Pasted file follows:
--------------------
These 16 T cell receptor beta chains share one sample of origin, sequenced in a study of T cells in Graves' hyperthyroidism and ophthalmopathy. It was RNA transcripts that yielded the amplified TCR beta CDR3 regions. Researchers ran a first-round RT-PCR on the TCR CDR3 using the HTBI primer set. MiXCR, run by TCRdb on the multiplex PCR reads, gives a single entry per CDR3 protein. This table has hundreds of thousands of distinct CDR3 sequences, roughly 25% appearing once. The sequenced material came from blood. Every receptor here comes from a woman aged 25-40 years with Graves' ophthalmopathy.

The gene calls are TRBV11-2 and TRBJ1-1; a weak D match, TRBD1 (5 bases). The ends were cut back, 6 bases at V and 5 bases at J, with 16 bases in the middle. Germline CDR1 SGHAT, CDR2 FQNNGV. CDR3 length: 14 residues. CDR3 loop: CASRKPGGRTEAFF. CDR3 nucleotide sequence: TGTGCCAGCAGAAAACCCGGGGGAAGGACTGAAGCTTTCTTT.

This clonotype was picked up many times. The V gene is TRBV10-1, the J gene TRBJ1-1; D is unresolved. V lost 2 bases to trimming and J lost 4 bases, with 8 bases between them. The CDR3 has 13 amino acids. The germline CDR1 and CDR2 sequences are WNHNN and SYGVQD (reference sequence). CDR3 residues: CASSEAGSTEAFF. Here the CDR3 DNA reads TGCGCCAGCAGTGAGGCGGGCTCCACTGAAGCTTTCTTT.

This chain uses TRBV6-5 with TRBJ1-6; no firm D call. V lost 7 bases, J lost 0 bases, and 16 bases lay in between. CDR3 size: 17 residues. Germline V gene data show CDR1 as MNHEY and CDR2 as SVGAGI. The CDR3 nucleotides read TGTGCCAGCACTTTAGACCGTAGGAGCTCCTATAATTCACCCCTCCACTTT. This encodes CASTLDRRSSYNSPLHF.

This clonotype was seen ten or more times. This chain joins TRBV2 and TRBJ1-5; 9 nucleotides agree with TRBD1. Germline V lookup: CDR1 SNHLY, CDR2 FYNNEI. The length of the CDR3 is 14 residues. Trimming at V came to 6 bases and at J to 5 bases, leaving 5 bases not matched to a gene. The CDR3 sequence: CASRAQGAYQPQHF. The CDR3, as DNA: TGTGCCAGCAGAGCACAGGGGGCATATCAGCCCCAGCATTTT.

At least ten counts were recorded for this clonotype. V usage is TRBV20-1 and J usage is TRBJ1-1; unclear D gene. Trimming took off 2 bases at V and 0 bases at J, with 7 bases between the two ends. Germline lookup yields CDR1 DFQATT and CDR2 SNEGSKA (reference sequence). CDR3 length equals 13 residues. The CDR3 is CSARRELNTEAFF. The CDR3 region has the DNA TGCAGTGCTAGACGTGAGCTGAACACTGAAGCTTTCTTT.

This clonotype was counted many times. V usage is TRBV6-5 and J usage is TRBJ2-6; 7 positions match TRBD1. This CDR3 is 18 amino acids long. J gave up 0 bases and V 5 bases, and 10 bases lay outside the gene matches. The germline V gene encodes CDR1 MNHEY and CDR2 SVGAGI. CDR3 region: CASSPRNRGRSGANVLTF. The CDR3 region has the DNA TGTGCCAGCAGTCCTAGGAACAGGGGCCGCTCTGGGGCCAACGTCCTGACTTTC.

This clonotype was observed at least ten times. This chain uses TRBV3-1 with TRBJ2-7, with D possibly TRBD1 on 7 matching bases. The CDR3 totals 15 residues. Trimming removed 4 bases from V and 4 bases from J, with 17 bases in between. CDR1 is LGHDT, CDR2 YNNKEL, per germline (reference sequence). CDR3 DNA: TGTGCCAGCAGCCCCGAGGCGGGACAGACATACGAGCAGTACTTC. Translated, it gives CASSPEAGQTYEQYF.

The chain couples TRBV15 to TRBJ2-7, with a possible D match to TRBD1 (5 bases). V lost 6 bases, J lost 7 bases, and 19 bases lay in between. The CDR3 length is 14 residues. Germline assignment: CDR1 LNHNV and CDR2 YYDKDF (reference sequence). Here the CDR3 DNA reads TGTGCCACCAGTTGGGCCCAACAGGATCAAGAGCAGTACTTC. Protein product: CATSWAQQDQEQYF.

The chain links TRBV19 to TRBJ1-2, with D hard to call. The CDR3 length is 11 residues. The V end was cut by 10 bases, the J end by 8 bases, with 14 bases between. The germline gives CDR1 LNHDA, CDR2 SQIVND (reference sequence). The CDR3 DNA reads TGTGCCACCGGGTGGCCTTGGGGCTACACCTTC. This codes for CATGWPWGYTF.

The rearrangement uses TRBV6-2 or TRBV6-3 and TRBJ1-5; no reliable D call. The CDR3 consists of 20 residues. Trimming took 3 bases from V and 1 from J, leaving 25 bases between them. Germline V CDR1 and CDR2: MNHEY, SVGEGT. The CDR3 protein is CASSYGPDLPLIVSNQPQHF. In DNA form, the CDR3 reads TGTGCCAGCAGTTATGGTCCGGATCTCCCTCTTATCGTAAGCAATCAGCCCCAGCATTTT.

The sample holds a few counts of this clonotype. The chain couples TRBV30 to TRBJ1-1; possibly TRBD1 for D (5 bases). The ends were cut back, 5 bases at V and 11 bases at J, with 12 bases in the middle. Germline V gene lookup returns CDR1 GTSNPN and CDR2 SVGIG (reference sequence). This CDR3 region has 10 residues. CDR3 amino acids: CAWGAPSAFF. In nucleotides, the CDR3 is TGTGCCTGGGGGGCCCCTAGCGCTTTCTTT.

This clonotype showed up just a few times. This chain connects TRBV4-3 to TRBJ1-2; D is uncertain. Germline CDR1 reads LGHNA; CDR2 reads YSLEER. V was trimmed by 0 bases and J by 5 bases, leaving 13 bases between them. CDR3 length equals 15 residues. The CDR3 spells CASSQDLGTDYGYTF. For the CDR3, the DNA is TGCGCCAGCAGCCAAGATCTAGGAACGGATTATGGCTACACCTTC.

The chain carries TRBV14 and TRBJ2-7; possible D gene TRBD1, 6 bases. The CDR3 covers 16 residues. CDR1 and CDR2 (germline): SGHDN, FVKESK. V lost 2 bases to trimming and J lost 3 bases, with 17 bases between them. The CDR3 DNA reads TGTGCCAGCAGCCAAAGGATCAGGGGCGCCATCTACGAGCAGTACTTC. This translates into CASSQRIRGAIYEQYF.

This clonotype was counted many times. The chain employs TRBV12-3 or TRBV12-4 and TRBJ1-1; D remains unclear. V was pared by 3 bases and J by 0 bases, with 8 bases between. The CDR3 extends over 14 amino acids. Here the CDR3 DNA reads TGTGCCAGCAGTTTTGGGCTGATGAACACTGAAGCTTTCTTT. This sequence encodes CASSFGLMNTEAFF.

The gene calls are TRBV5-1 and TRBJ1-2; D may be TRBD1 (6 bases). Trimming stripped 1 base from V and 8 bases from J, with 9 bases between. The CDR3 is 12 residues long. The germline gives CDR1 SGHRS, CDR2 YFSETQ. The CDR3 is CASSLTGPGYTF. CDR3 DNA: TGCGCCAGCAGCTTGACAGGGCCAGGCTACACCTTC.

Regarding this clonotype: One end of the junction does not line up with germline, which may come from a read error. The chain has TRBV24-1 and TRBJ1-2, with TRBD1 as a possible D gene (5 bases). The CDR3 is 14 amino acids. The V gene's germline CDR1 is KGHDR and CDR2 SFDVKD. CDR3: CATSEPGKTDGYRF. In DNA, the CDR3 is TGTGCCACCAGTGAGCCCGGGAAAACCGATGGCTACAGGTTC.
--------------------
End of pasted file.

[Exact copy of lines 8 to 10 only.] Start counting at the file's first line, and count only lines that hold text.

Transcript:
This clonotype was observed at least ten times. This chain uses TRBV3-1 with TRBJ2-7, with D possibly TRBD1 on 7 matching bases. The CDR3 totals 15 residues. Trimming removed 4 bases from V and 4 bases from J, with 17 bases in between. CDR1 is LGHDT, CDR2 YNNKEL, per germline (reference sequence). CDR3 DNA: TGTGCCAGCAGCCCCGAGGCGGGACAGACATACGAGCAGTACTTC. Translated, it gives CASSPEAGQTYEQYF.

The chain couples TRBV15 to TRBJ2-7, with a possible D match to TRBD1 (5 bases). V lost 6 bases, J lost 7 bases, and 19 bases lay in between. The CDR3 length is 14 residues. Germline assignment: CDR1 LNHNV and CDR2 YYDKDF (reference sequence). Here the CDR3 DNA reads TGTGCCACCAGTTGGGCCCAACAGGATCAAGAGCAGTACTTC. Protein product: CATSWAQQDQEQYF.

The chain links TRBV19 to TRBJ1-2, with D hard to call. The CDR3 length is 11 residues. The V end was cut by 10 bases, the J end by 8 bases, with 14 bases between. The germline gives CDR1 LNHDA, CDR2 SQIVND (reference sequence). The CDR3 DNA reads TGTGCCACCGGGTGGCCTTGGGGCTACACCTTC. This codes for CATGWPWGYTF.